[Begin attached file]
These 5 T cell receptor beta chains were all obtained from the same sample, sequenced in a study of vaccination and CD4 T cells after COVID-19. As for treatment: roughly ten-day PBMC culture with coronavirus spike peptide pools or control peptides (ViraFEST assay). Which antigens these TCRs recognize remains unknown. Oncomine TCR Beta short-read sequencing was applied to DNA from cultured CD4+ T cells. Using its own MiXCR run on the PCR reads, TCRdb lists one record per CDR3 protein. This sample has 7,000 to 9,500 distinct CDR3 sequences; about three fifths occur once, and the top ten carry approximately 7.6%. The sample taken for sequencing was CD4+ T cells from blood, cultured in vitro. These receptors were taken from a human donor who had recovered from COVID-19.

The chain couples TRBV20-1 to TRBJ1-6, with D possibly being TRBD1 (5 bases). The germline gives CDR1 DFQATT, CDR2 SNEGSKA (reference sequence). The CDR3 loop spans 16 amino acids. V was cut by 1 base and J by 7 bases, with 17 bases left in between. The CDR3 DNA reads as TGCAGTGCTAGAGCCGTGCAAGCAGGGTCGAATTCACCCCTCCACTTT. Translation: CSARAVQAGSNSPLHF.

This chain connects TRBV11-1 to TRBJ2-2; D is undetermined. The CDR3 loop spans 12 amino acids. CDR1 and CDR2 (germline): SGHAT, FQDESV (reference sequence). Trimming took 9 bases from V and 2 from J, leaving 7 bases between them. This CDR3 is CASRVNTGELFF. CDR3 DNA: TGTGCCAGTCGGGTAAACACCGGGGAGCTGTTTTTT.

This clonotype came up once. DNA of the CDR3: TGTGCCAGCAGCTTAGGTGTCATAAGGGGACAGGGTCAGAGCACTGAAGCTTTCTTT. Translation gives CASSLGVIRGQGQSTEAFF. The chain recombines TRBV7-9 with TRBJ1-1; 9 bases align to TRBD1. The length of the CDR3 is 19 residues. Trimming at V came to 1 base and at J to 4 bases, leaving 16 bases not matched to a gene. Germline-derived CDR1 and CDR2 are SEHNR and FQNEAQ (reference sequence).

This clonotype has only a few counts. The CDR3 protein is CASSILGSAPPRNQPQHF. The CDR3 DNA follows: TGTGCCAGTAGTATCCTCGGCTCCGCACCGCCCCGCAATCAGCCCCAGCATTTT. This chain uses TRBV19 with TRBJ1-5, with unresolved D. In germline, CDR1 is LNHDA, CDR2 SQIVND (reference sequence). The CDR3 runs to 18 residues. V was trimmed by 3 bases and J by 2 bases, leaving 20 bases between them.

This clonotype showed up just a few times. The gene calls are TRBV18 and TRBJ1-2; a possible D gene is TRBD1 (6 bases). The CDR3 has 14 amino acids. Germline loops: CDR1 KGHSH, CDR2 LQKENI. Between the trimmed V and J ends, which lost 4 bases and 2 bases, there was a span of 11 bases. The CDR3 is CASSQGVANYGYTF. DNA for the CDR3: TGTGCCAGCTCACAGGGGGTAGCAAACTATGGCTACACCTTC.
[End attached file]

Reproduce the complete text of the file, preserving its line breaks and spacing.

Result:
These 5 T cell receptor beta chains were all obtained from the same sample, sequenced in a study of vaccination and CD4 T cells after COVID-19. As for treatment: roughly ten-day PBMC culture with coronavirus spike peptide pools or control peptides (ViraFEST assay). Which antigens these TCRs recognize remains unknown. Oncomine TCR Beta short-read sequencing was applied to DNA from cultured CD4+ T cells. Using its own MiXCR run on the PCR reads, TCRdb lists one record per CDR3 protein. This sample has 7,000 to 9,500 distinct CDR3 sequences; about three fifths occur once, and the top ten carry approximately 7.6%. The sample taken for sequencing was CD4+ T cells from blood, cultured in vitro. These receptors were taken from a human donor who had recovered from COVID-19.

The chain couples TRBV20-1 to TRBJ1-6, with D possibly being TRBD1 (5 bases). The germline gives CDR1 DFQATT, CDR2 SNEGSKA (reference sequence). The CDR3 loop spans 16 amino acids. V was cut by 1 base and J by 7 bases, with 17 bases left in between. The CDR3 DNA reads as TGCAGTGCTAGAGCCGTGCAAGCAGGGTCGAATTCACCCCTCCACTTT. Translation: CSARAVQAGSNSPLHF.

This chain connects TRBV11-1 to TRBJ2-2; D is undetermined. The CDR3 loop spans 12 amino acids. CDR1 and CDR2 (germline): SGHAT, FQDESV (reference sequence). Trimming took 9 bases from V and 2 from J, leaving 7 bases between them. This CDR3 is CASRVNTGELFF. CDR3 DNA: TGTGCCAGTCGGGTAAACACCGGGGAGCTGTTTTTT.

This clonotype came up once. DNA of the CDR3: TGTGCCAGCAGCTTAGGTGTCATAAGGGGACAGGGTCAGAGCACTGAAGCTTTCTTT. Translation gives CASSLGVIRGQGQSTEAFF. The chain recombines TRBV7-9 with TRBJ1-1; 9 bases align to TRBD1. The length of the CDR3 is 19 residues. Trimming at V came to 1 base and at J to 4 bases, leaving 16 bases not matched to a gene. Germline-derived CDR1 and CDR2 are SEHNR and FQNEAQ (reference sequence).

This clonotype has only a few counts. The CDR3 protein is CASSILGSAPPRNQPQHF. The CDR3 DNA follows: TGTGCCAGTAGTATCCTCGGCTCCGCACCGCCCCGCAATCAGCCCCAGCATTTT. This chain uses TRBV19 with TRBJ1-5, with unresolved D. In germline, CDR1 is LNHDA, CDR2 SQIVND (reference sequence). The CDR3 runs to 18 residues. V was trimmed by 3 bases and J by 2 bases, leaving 20 bases between them.

This clonotype showed up just a few times. The gene calls are TRBV18 and TRBJ1-2; a possible D gene is TRBD1 (6 bases). The CDR3 has 14 amino acids. Germline loops: CDR1 KGHSH, CDR2 LQKENI. Between the trimmed V and J ends, which lost 4 bases and 2 bases, there was a span of 11 bases. The CDR3 is CASSQGVANYGYTF. DNA for the CDR3: TGTGCCAGCTCACAGGGGGTAGCAAACTATGGCTACACCTTC.